3 ways retail MarTech leaders are preparing for the consumer of the future

NRF Nexus: Artificial intelligence, consumer behavior and the in-store experience are top of mind
Director, Social Media & Digital Communications
July 21, 2023

NRF Nexus, an exclusive event for senior leaders in technology, marketing and digital innovation, convened at the Terranea Resort in Ranchos Palos Verdes, Calif., July 10-12 for three days of examining trends in AI automation, consumer behavior and more.

More than 200 leaders across consumer goods, restaurants and other leading retail brands shared strategies on how to improve the customer journey and prepare for the consumer of the future. Themes in generative AI, personalization and easing friction were top of mind for leaders.

Generative AI drives customization and innovation

While we’ve been experimenting with intelligence through the internet, mobile and social media, generative AI offers a new human-centric intelligence that can spur creativity for retailers, bridging gaps that exist in connecting with customers, said journalist and podcaster Kara Swisher. According to IDC Vice President of Research Ananda Chakravarty, 87% have already deployed some form of artificial intelligence to their retail tech stack.

NRF Nexus

Miss the event? Check out the event recap and read the latest coverage on NRF Nexus 2023.

Retailers can power the consumer experience in both cost-effective and margin-effective ways using generative AI. As customer acquisition costs are going up, it has been effective in retargeting the “on the fence” consumer, said Amanda Hall, director of pricing strategy and analytics at Ashley Global Retail.

The retailer can determine which customers need a nudge and which offers like dollars or percentages off resonate most with the customer. Through real-time signals, usually by the fifth click of a customer’s session, Hall said Ashley Global Retail can determine whether a customer will bounce or result in a conversion. These insights can lead to less promotional, more personalized marketing.

Personalization is the customer expectation

When retailers discover what personalization means for their brand and how to evaluate success in an automated environment, they can grow customer loyalty, said Christopher Thomas-Moore, chief digital officer of Domino’s Pizza LLC.

Personalization might appear daunting when you have millions of customers, but the data can reveal which of those customers are driving sales, why they’re converting and how likely they are to become repeat customers.

Ulta Beauty is winning over the customer for a longer lifecycle through offerings like virtual try-on and AI-empowered quizzes that create personalized recommendations for customers seeking solutions to their beauty problems.

Generation Z customers expect very little separation between themselves and their favorite brands, said Constantine Gavrykov, global director of digital experience design at Adidas, and these relationships must go beyond transactions. True value must be represented in different ways. Because Gen Z is much less loyal than previous generations, Adidas must win them with every purchase, he said.

Zappos’ strategy is to segment customers, picking the most meaningful variables in their attitudes and behaviors. That’s rather than focusing on demographics, which offer “least actionable” insights, said Alex Genov, head of marketing insights and customer research at Zappos. Building customer loyalty “is as much about psychology as it is about technology,” he said.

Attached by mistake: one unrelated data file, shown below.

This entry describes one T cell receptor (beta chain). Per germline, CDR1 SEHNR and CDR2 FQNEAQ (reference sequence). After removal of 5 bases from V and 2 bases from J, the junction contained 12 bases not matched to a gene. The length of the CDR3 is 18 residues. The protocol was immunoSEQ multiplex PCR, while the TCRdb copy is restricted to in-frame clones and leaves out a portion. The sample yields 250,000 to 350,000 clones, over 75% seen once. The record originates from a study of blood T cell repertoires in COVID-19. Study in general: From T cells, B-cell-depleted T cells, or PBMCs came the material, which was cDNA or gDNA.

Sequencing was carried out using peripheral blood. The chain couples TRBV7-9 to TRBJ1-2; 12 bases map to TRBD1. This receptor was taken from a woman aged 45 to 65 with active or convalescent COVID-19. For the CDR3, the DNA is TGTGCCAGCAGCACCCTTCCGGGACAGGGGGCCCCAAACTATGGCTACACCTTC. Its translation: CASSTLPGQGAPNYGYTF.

Associates and stores ease friction

Consumers expect retailers to know when they’re online, in store and everything in between. The retailers leading in this integration are often the those selling needs versus wants, said Jason Goldberg, chief commerce strategy officer at Publicis Groupe.

Convenience is critical for Sam’s Club members, and the brand is working to create tech that will help reduce about 70% of the “mundane, routine tasks” like inventory management to free up associate time so they can better assist members. “Convenience is crucial to our strategy,” said Tim Simmons, Sam’s Club senior vice president and chief product officer. “You can’t really be member-obsessed and allow all kinds of friction and negative experiences to persist.”

Artificial Intelligence

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Consumers have always shifted digitally, especially when it comes to convenience. Retailers like Best Buy are looking for ways to not only offer services but serve up content to customers to add value that will drive brand loyalty so customers don’t have to think twice about where to shop first, said Jennie Weber, Best Buy chief marketing officer.

“If they know the product and they know what they want, digital will be their first choice,” Weber said. “They’re leveraging digital sometimes when they’re standing in the store.”

The crux of nourishing customer obsession lies within employee engagement, as store and call center associates are the closest to the customer and can offer the best tools when they ask the right questions. That can make all the difference for the customer. Testing different sales floor sizes, variety of merchandise and digital in-store solutions that allow customers to “touch, try and feel” is all a part of the storytelling that is Best Buy’s differentiator, and both customers and associates must be on board.

“You don’t know how it’s going to work for both customer and employee until you build it and put it to market,” Weber said. “If it’s not right for the employee, they can’t deliver an awesome experience for the customer.”

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